things that fell from the sky: bird poop, bones, berries, and
wristwatches seem to materialize with no warning. And no accounting of
guest tricks would be complete without the requisite clam chowder fight.
Boys Will Be Boys
What could be more fun than a chapter dedicated to listing the ways
people goof off while at work? There's playfulness with the cashcart,
horseplay (some of it involving the Mouse-O-Rail), last day pranks, and
some roaming around in off-limits backstage areas.
Attraction, infatuation, and even stalking occurs at Disneyland too.
Hook-ups were so prevalent, I created a 'kissing web' to chart who was
kissing whom, and it was astonishing to see just how connected the
department was. Hear also about the places people would retreat to for
some time alone, often just steps away from the Guests.
I folded and painted an awful lot of ribbons.
The Disneyland Ninjas
This is the chapter on Entertainment Art, with the cavernous
warehouse of props located off-property and the constant placing and
removing of decorations onstage. Almost every story here is fun and
fascinating in its own right, but two in particular stand out: crafting
many of the decorations you see in the Haunted Mansion Holiday (that is
MY name on the naughty/nice list in the snake's mouth, 17 names down
from the top), and being inside a fully deserted Disneyland at noon on
September 11, 2001.
The shadows tell the story: this is the middle of the day,
with no one around.
From goodbye parties on the last day of work, to young people who die
during their days as a CM (and the big funerals that result), all of us
escape the mouse trap eventually. Not that we ever escape mentally.
Escaping the Mouse Trap
Bonus Chapter: A Day as a Cafe Orleans Lead
More than you ever wanted to know: a detailed accounting throughout
the day of just what a restaurant Working Lead does. If you ever wanted
a perspective on all it takes to make Disneyland eateries function, this
is the chapter for you.
With the exception of the chapter on EntArt, all of these stories relate
Disneyland life from the perspective of my restaurants, and doesn't try to
present a holistic view of all of Disneyland. After all, I didn't work in those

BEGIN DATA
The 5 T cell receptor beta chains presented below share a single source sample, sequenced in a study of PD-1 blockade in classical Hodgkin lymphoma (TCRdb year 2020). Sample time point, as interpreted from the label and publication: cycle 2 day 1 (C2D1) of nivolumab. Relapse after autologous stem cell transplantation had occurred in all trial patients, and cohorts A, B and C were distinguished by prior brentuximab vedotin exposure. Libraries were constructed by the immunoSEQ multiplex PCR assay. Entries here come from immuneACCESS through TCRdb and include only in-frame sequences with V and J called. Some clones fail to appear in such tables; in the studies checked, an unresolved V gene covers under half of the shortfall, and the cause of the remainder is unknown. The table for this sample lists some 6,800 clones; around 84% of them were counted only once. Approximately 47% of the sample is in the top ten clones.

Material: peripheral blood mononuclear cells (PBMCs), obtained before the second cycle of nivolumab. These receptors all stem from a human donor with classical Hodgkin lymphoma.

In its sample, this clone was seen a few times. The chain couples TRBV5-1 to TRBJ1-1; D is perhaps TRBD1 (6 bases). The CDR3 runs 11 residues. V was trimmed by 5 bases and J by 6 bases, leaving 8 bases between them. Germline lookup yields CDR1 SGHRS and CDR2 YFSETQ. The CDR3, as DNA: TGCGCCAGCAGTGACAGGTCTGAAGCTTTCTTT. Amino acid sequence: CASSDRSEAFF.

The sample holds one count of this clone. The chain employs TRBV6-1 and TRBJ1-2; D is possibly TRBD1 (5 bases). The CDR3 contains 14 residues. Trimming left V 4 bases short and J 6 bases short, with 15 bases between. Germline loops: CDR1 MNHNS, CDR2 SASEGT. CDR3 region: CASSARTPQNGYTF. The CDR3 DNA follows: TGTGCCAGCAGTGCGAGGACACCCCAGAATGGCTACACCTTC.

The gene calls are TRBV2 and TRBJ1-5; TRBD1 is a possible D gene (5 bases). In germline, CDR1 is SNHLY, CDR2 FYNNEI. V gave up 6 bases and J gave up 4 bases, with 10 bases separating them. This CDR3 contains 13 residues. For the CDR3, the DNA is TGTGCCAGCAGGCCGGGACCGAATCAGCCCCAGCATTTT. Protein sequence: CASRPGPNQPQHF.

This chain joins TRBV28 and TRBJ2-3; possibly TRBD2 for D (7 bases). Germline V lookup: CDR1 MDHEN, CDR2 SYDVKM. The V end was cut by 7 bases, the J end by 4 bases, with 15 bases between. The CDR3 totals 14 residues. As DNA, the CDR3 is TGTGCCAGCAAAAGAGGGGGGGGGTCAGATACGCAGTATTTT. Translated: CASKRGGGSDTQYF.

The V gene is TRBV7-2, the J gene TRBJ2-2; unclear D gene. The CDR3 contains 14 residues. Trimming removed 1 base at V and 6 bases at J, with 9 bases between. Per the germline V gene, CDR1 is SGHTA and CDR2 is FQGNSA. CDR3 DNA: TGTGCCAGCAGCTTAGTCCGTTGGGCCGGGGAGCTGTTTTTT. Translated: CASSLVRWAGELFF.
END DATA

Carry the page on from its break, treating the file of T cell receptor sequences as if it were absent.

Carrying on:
locations and didn't live those experiences. Not that my memories are unique. I
have no doubt there are thousands of DL CMs out there, current and former, who
have equally interesting memories, and I hope some of them publish their
Behind the Indian Village.
At 200 pages, the book relates my stories in enough detail to provide a 'you
are there' feel, but tries to move quickly to the next topic, not lingering
overly long on any one memory. I tried to keep the audience in mind as I wrote
this, stripping out the parts that are presumably only interesting to me (the
crass term for self-absorbed writing is 'literary masturbation'). The result is
hopefully a snappy, breezy read that paints a picture of how dynamic life as a
CM is, how fun it can be, and how much a sense of family it engendered, at least
in my case.
The text of the book has been ready for some time, but the cover art won't be
ready until sometime in November. If I had waited for the cover art, the book
wouldn't be back from the printer until Christmas (or very nearly so), and
people would have missed a chance for stocking stuffers. Thus, I printed a 'preview
edition' of the book with its own cover artwork, restricting the print
run to just 1,000 copies.
To further sweeten the pot, I included the bonus chapter (A Day as a Cafe
Orleans Lead) that won't be in the final release of the book.
Now just about any author will tell you that one sure way to discover typos
is to print a few hundred copies of a book. I've discovered a couple and am willing
to sell this edition at a slight discount. Thus, the book's price ($17.99) has been
reduced for this preview edition to just $14.95.
Even better, since it's almost Christmas, I'm charging a mere five cents for
shipping and handling, so for an even $15, you get the book sent to you in time
for the holidays (Florida residents must pay $16 to account for state tax).
Obviously, this offer is only good while supplies last and for a limited time.
All domestic orders
(except Florida), click
below to pay by PayPal:
For orders to Florida,
click below to pay
For international orders, contact [email protected]
directly for information on how to order.
The book will also be available at MouseFest (December 8th at the Swan Hotel;
visit their website for details),
but only if there are still supplies left by then.
Once the regular cover art is finished and the book is reprinted, it will
eventually be sold at Amazon and possibly bricks-and-mortar retailers as well,
but that won't start until at least January and will be at the regular price of
No matter how you get your hands on it, I hope you have a chance to read the
book and share in the stories. My Disneyland story was simply too rich an
experience to keep to myself. My fondest wish, of course, is that others seize
the opportunity to also share their memories. Then we all win.
Editor's Note: I don't think you will ever find as informative and
sincere a book about working at the happiest place on earth. I'm sure you
will learn all sorts of new tidbits about Disneyland just as I did. - Al